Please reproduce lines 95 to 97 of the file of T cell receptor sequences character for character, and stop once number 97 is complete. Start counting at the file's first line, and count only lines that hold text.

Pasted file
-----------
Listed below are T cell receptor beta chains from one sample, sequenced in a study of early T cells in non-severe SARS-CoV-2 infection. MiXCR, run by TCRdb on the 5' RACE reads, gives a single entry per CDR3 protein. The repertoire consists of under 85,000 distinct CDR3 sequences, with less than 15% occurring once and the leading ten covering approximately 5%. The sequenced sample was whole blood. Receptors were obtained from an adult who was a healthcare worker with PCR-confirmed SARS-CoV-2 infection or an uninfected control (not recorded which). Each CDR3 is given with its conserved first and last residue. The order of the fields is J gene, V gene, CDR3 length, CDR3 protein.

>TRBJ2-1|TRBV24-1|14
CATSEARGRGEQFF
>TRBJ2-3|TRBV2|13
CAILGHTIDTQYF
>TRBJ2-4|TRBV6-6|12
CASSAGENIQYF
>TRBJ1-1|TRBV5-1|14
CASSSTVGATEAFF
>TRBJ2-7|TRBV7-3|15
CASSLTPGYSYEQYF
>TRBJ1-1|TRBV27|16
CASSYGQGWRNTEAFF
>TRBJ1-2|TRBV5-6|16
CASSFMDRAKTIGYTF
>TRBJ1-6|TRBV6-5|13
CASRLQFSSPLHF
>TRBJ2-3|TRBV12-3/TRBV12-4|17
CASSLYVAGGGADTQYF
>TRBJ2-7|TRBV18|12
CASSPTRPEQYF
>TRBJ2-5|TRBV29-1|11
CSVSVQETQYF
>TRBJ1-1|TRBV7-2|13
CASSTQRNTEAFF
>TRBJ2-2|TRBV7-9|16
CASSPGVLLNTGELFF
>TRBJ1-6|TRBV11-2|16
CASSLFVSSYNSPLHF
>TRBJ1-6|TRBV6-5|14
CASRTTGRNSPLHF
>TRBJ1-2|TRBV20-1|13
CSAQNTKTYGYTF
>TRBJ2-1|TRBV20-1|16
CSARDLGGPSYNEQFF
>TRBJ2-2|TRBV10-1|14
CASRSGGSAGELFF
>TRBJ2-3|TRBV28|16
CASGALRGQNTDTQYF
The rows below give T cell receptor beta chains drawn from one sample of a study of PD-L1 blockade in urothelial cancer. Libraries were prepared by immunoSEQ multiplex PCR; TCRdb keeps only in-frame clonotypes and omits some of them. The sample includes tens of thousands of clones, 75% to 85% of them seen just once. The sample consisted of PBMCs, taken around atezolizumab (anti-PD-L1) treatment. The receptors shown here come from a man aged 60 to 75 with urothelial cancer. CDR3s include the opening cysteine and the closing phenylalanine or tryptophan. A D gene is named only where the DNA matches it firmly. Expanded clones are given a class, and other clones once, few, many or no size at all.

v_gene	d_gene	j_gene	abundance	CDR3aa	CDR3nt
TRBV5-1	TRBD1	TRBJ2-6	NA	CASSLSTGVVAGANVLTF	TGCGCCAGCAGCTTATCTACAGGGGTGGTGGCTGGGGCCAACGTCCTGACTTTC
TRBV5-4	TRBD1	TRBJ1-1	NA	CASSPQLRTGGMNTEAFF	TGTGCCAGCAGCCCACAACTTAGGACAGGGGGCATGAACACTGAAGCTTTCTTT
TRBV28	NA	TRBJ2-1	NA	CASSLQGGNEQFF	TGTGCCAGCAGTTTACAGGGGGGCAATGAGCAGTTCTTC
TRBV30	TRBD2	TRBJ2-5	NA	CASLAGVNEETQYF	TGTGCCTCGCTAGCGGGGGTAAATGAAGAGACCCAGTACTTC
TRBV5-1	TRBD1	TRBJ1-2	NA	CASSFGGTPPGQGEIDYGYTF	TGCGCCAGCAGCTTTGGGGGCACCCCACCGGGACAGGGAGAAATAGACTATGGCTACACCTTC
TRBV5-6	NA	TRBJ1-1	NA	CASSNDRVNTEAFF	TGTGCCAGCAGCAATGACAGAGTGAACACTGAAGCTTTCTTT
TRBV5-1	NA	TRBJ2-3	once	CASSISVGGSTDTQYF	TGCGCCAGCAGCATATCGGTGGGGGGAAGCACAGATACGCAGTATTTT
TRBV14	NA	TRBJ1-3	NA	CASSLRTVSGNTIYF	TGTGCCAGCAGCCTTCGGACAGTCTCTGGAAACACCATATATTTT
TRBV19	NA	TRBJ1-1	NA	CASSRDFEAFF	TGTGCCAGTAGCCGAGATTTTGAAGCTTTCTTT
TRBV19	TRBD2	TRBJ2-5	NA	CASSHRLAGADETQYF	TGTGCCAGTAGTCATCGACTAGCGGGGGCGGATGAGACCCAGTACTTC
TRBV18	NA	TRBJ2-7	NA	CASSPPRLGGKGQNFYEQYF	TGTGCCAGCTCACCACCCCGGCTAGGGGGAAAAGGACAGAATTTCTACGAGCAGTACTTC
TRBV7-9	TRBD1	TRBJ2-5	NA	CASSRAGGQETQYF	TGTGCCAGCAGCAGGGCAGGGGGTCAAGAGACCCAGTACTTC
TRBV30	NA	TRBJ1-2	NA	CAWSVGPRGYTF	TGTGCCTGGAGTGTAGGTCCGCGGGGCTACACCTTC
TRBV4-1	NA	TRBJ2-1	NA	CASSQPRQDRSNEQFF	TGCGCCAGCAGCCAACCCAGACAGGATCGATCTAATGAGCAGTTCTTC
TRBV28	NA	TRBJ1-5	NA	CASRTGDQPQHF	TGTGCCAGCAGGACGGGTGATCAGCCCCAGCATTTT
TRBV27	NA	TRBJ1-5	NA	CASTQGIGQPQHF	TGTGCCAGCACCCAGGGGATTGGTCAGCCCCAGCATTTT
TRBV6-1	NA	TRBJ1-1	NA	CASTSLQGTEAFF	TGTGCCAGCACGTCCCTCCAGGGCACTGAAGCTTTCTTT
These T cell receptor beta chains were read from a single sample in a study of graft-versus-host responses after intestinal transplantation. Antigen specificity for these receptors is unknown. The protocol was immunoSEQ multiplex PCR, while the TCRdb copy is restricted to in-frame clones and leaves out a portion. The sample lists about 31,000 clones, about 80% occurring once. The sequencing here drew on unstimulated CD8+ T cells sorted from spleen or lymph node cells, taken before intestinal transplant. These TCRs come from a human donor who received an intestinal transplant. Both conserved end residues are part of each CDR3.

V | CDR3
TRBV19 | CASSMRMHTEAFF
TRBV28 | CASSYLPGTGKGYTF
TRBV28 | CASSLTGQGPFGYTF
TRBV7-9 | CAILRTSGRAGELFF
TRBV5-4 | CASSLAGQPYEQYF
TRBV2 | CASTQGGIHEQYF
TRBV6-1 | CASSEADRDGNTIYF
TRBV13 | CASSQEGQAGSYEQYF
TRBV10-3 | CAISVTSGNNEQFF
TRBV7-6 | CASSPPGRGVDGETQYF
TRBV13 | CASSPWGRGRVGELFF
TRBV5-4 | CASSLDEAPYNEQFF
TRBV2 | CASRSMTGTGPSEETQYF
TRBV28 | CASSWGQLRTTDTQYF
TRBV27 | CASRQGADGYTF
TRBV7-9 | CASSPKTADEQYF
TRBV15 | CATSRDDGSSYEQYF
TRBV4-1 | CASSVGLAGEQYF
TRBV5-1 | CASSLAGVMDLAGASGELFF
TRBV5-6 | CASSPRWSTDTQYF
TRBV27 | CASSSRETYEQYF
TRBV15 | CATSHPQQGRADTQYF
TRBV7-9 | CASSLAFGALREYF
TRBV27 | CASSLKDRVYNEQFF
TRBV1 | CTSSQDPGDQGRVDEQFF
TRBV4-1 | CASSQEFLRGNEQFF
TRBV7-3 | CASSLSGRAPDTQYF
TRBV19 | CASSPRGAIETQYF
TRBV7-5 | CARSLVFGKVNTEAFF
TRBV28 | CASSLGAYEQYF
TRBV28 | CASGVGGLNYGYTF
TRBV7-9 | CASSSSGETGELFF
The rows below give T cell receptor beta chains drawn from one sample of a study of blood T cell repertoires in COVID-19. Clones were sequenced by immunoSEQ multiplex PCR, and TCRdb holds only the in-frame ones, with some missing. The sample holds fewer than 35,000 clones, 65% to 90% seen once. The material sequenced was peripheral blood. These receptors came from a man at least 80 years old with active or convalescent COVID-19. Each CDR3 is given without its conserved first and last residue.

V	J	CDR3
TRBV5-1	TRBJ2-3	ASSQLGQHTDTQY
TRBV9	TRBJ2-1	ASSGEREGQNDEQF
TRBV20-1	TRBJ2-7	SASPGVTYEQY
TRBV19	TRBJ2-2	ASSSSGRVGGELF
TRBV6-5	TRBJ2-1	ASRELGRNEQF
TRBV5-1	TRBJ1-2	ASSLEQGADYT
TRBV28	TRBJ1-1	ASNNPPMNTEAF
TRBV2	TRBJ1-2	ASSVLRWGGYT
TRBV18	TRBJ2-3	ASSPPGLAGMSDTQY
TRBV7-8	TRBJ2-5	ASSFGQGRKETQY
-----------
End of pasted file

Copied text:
TRBV5-1	TRBJ2-3	ASSQLGQHTDTQY
TRBV9	TRBJ2-1	ASSGEREGQNDEQF
TRBV20-1	TRBJ2-7	SASPGVTYEQY